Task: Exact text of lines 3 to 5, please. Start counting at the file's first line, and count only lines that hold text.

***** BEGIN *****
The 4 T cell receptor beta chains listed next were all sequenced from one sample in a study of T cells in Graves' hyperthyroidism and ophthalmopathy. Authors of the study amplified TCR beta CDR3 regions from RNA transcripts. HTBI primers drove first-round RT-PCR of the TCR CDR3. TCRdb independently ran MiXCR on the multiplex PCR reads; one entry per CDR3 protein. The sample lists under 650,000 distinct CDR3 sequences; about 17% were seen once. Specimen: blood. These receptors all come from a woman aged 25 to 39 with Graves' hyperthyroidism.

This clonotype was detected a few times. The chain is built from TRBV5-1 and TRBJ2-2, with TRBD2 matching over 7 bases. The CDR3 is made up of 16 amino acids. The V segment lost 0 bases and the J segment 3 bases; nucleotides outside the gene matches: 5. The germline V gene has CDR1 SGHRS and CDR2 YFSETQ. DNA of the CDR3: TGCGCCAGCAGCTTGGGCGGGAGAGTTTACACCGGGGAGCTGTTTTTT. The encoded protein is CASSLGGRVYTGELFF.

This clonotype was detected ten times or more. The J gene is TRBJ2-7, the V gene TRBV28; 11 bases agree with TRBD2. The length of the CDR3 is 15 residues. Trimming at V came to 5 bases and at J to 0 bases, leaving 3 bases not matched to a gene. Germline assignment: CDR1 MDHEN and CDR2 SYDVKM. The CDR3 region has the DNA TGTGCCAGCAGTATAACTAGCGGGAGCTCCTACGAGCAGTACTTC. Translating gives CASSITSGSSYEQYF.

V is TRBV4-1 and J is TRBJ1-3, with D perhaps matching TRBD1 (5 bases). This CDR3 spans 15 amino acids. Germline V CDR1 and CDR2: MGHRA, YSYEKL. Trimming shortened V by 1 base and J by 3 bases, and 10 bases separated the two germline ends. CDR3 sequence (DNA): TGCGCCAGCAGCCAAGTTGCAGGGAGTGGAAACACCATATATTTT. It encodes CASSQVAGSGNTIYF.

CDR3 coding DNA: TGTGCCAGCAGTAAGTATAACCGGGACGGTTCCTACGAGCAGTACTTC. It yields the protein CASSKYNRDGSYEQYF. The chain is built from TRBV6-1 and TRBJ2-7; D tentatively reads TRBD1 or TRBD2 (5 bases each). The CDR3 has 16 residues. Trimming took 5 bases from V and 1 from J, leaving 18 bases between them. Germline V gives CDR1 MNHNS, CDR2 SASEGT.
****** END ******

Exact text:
This clonotype was detected ten times or more. The J gene is TRBJ2-7, the V gene TRBV28; 11 bases agree with TRBD2. The length of the CDR3 is 15 residues. Trimming at V came to 5 bases and at J to 0 bases, leaving 3 bases not matched to a gene. Germline assignment: CDR1 MDHEN and CDR2 SYDVKM. The CDR3 region has the DNA TGTGCCAGCAGTATAACTAGCGGGAGCTCCTACGAGCAGTACTTC. Translating gives CASSITSGSSYEQYF.

V is TRBV4-1 and J is TRBJ1-3, with D perhaps matching TRBD1 (5 bases). This CDR3 spans 15 amino acids. Germline V CDR1 and CDR2: MGHRA, YSYEKL. Trimming shortened V by 1 base and J by 3 bases, and 10 bases separated the two germline ends. CDR3 sequence (DNA): TGCGCCAGCAGCCAAGTTGCAGGGAGTGGAAACACCATATATTTT. It encodes CASSQVAGSGNTIYF.

CDR3 coding DNA: TGTGCCAGCAGTAAGTATAACCGGGACGGTTCCTACGAGCAGTACTTC. It yields the protein CASSKYNRDGSYEQYF. The chain is built from TRBV6-1 and TRBJ2-7; D tentatively reads TRBD1 or TRBD2 (5 bases each). The CDR3 has 16 residues. Trimming took 5 bases from V and 1 from J, leaving 18 bases between them. Germline V gives CDR1 MNHNS, CDR2 SASEGT.